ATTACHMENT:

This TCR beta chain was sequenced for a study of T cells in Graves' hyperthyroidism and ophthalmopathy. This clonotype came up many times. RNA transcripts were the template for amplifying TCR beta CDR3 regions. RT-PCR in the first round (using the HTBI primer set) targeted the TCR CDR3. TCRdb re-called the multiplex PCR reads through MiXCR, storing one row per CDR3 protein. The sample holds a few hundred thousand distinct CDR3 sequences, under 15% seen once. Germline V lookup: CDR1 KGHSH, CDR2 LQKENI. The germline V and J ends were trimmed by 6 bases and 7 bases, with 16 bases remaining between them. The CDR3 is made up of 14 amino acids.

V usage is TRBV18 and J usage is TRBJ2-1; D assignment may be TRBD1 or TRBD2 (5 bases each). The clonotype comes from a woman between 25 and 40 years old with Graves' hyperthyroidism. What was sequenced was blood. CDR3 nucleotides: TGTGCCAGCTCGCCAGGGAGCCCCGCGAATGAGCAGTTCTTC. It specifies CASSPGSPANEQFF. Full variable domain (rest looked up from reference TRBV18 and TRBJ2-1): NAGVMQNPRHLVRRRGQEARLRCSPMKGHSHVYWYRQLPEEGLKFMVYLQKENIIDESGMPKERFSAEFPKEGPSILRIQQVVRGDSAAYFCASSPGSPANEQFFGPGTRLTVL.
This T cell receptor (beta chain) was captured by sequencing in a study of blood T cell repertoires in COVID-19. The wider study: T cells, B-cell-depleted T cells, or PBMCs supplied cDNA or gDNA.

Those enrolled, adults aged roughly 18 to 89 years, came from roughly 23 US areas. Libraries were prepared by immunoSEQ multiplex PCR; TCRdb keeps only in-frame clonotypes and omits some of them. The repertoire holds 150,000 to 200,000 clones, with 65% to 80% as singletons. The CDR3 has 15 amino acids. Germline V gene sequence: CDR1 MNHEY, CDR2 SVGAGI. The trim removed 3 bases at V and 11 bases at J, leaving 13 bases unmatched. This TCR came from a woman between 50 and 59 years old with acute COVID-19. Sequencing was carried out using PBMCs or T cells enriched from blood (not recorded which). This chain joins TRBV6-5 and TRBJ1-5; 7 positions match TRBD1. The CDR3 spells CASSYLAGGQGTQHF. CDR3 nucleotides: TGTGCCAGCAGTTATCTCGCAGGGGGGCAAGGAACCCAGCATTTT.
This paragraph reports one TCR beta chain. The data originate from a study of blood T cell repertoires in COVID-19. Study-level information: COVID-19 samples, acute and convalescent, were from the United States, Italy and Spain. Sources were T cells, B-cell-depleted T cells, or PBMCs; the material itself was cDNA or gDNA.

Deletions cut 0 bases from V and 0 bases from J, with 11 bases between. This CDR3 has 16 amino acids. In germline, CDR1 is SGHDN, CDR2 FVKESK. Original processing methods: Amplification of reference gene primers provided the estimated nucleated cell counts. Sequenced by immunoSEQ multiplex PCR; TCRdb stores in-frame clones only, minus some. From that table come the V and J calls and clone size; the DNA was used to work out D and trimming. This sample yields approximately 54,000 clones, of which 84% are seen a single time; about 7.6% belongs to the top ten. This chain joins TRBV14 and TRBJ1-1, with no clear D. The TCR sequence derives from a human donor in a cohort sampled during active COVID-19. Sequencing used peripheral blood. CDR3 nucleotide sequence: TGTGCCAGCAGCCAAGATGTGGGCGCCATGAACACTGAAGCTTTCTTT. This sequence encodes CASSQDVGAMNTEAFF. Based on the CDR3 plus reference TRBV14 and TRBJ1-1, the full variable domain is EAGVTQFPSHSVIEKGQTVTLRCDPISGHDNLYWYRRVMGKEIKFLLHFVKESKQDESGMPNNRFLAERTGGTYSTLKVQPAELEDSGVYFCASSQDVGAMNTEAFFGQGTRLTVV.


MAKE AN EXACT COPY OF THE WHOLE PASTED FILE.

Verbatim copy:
This TCR beta chain was sequenced for a study of T cells in Graves' hyperthyroidism and ophthalmopathy. This clonotype came up many times. RNA transcripts were the template for amplifying TCR beta CDR3 regions. RT-PCR in the first round (using the HTBI primer set) targeted the TCR CDR3. TCRdb re-called the multiplex PCR reads through MiXCR, storing one row per CDR3 protein. The sample holds a few hundred thousand distinct CDR3 sequences, under 15% seen once. Germline V lookup: CDR1 KGHSH, CDR2 LQKENI. The germline V and J ends were trimmed by 6 bases and 7 bases, with 16 bases remaining between them. The CDR3 is made up of 14 amino acids.

V usage is TRBV18 and J usage is TRBJ2-1; D assignment may be TRBD1 or TRBD2 (5 bases each). The clonotype comes from a woman between 25 and 40 years old with Graves' hyperthyroidism. What was sequenced was blood. CDR3 nucleotides: TGTGCCAGCTCGCCAGGGAGCCCCGCGAATGAGCAGTTCTTC. It specifies CASSPGSPANEQFF. Full variable domain (rest looked up from reference TRBV18 and TRBJ2-1): NAGVMQNPRHLVRRRGQEARLRCSPMKGHSHVYWYRQLPEEGLKFMVYLQKENIIDESGMPKERFSAEFPKEGPSILRIQQVVRGDSAAYFCASSPGSPANEQFFGPGTRLTVL.
This T cell receptor (beta chain) was captured by sequencing in a study of blood T cell repertoires in COVID-19. The wider study: T cells, B-cell-depleted T cells, or PBMCs supplied cDNA or gDNA.

Those enrolled, adults aged roughly 18 to 89 years, came from roughly 23 US areas. Libraries were prepared by immunoSEQ multiplex PCR; TCRdb keeps only in-frame clonotypes and omits some of them. The repertoire holds 150,000 to 200,000 clones, with 65% to 80% as singletons. The CDR3 has 15 amino acids. Germline V gene sequence: CDR1 MNHEY, CDR2 SVGAGI. The trim removed 3 bases at V and 11 bases at J, leaving 13 bases unmatched. This TCR came from a woman between 50 and 59 years old with acute COVID-19. Sequencing was carried out using PBMCs or T cells enriched from blood (not recorded which). This chain joins TRBV6-5 and TRBJ1-5; 7 positions match TRBD1. The CDR3 spells CASSYLAGGQGTQHF. CDR3 nucleotides: TGTGCCAGCAGTTATCTCGCAGGGGGGCAAGGAACCCAGCATTTT.
This paragraph reports one TCR beta chain. The data originate from a study of blood T cell repertoires in COVID-19. Study-level information: COVID-19 samples, acute and convalescent, were from the United States, Italy and Spain. Sources were T cells, B-cell-depleted T cells, or PBMCs; the material itself was cDNA or gDNA.

Deletions cut 0 bases from V and 0 bases from J, with 11 bases between. This CDR3 has 16 amino acids. In germline, CDR1 is SGHDN, CDR2 FVKESK. Original processing methods: Amplification of reference gene primers provided the estimated nucleated cell counts. Sequenced by immunoSEQ multiplex PCR; TCRdb stores in-frame clones only, minus some. From that table come the V and J calls and clone size; the DNA was used to work out D and trimming. This sample yields approximately 54,000 clones, of which 84% are seen a single time; about 7.6% belongs to the top ten. This chain joins TRBV14 and TRBJ1-1, with no clear D. The TCR sequence derives from a human donor in a cohort sampled during active COVID-19. Sequencing used peripheral blood. CDR3 nucleotide sequence: TGTGCCAGCAGCCAAGATGTGGGCGCCATGAACACTGAAGCTTTCTTT. This sequence encodes CASSQDVGAMNTEAFF. Based on the CDR3 plus reference TRBV14 and TRBJ1-1, the full variable domain is EAGVTQFPSHSVIEKGQTVTLRCDPISGHDNLYWYRRVMGKEIKFLLHFVKESKQDESGMPNNRFLAERTGGTYSTLKVQPAELEDSGVYFCASSQDVGAMNTEAFFGQGTRLTVV.